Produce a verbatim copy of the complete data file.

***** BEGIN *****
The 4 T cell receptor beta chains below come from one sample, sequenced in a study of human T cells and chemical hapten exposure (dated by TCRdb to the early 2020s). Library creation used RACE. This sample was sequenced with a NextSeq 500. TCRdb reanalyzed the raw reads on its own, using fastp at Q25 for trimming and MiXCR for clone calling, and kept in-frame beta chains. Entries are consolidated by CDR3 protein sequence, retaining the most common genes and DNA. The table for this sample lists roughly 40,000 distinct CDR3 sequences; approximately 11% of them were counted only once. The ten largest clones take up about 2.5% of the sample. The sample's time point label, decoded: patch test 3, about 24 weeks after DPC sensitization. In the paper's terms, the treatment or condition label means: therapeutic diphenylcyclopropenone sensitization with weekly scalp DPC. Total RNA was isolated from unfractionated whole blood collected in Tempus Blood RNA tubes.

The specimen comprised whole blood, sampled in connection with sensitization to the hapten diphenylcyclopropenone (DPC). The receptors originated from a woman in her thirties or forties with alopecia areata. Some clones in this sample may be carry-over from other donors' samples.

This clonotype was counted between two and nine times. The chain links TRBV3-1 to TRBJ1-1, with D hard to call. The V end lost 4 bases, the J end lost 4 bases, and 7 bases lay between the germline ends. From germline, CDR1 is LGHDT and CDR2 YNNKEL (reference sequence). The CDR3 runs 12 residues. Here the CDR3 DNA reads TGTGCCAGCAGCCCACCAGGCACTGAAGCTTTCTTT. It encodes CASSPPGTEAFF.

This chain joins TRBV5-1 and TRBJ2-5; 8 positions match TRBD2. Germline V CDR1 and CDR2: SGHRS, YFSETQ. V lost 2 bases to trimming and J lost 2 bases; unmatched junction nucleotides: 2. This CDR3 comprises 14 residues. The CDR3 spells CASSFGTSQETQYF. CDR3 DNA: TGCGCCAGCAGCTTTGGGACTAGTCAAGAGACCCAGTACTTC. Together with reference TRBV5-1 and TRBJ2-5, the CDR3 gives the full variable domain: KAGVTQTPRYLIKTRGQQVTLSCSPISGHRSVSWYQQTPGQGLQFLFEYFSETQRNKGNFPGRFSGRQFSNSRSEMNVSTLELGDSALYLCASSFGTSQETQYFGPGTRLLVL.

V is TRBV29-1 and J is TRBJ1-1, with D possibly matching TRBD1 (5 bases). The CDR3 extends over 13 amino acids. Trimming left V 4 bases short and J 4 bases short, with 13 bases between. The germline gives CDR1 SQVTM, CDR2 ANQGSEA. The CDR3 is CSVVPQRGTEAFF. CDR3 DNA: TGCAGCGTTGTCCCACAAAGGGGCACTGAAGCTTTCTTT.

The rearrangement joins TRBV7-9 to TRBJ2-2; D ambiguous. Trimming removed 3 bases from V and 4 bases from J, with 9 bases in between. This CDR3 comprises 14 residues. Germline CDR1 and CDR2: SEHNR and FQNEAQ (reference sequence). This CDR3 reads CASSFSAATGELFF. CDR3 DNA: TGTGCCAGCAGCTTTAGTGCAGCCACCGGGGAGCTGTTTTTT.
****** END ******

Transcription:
The 4 T cell receptor beta chains below come from one sample, sequenced in a study of human T cells and chemical hapten exposure (dated by TCRdb to the early 2020s). Library creation used RACE. This sample was sequenced with a NextSeq 500. TCRdb reanalyzed the raw reads on its own, using fastp at Q25 for trimming and MiXCR for clone calling, and kept in-frame beta chains. Entries are consolidated by CDR3 protein sequence, retaining the most common genes and DNA. The table for this sample lists roughly 40,000 distinct CDR3 sequences; approximately 11% of them were counted only once. The ten largest clones take up about 2.5% of the sample. The sample's time point label, decoded: patch test 3, about 24 weeks after DPC sensitization. In the paper's terms, the treatment or condition label means: therapeutic diphenylcyclopropenone sensitization with weekly scalp DPC. Total RNA was isolated from unfractionated whole blood collected in Tempus Blood RNA tubes.

The specimen comprised whole blood, sampled in connection with sensitization to the hapten diphenylcyclopropenone (DPC). The receptors originated from a woman in her thirties or forties with alopecia areata. Some clones in this sample may be carry-over from other donors' samples.

This clonotype was counted between two and nine times. The chain links TRBV3-1 to TRBJ1-1, with D hard to call. The V end lost 4 bases, the J end lost 4 bases, and 7 bases lay between the germline ends. From germline, CDR1 is LGHDT and CDR2 YNNKEL (reference sequence). The CDR3 runs 12 residues. Here the CDR3 DNA reads TGTGCCAGCAGCCCACCAGGCACTGAAGCTTTCTTT. It encodes CASSPPGTEAFF.

This chain joins TRBV5-1 and TRBJ2-5; 8 positions match TRBD2. Germline V CDR1 and CDR2: SGHRS, YFSETQ. V lost 2 bases to trimming and J lost 2 bases; unmatched junction nucleotides: 2. This CDR3 comprises 14 residues. The CDR3 spells CASSFGTSQETQYF. CDR3 DNA: TGCGCCAGCAGCTTTGGGACTAGTCAAGAGACCCAGTACTTC. Together with reference TRBV5-1 and TRBJ2-5, the CDR3 gives the full variable domain: KAGVTQTPRYLIKTRGQQVTLSCSPISGHRSVSWYQQTPGQGLQFLFEYFSETQRNKGNFPGRFSGRQFSNSRSEMNVSTLELGDSALYLCASSFGTSQETQYFGPGTRLLVL.

V is TRBV29-1 and J is TRBJ1-1, with D possibly matching TRBD1 (5 bases). The CDR3 extends over 13 amino acids. Trimming left V 4 bases short and J 4 bases short, with 13 bases between. The germline gives CDR1 SQVTM, CDR2 ANQGSEA. The CDR3 is CSVVPQRGTEAFF. CDR3 DNA: TGCAGCGTTGTCCCACAAAGGGGCACTGAAGCTTTCTTT.

The rearrangement joins TRBV7-9 to TRBJ2-2; D ambiguous. Trimming removed 3 bases from V and 4 bases from J, with 9 bases in between. This CDR3 comprises 14 residues. Germline CDR1 and CDR2: SEHNR and FQNEAQ (reference sequence). This CDR3 reads CASSFSAATGELFF. CDR3 DNA: TGTGCCAGCAGCTTTAGTGCAGCCACCGGGGAGCTGTTTTTT.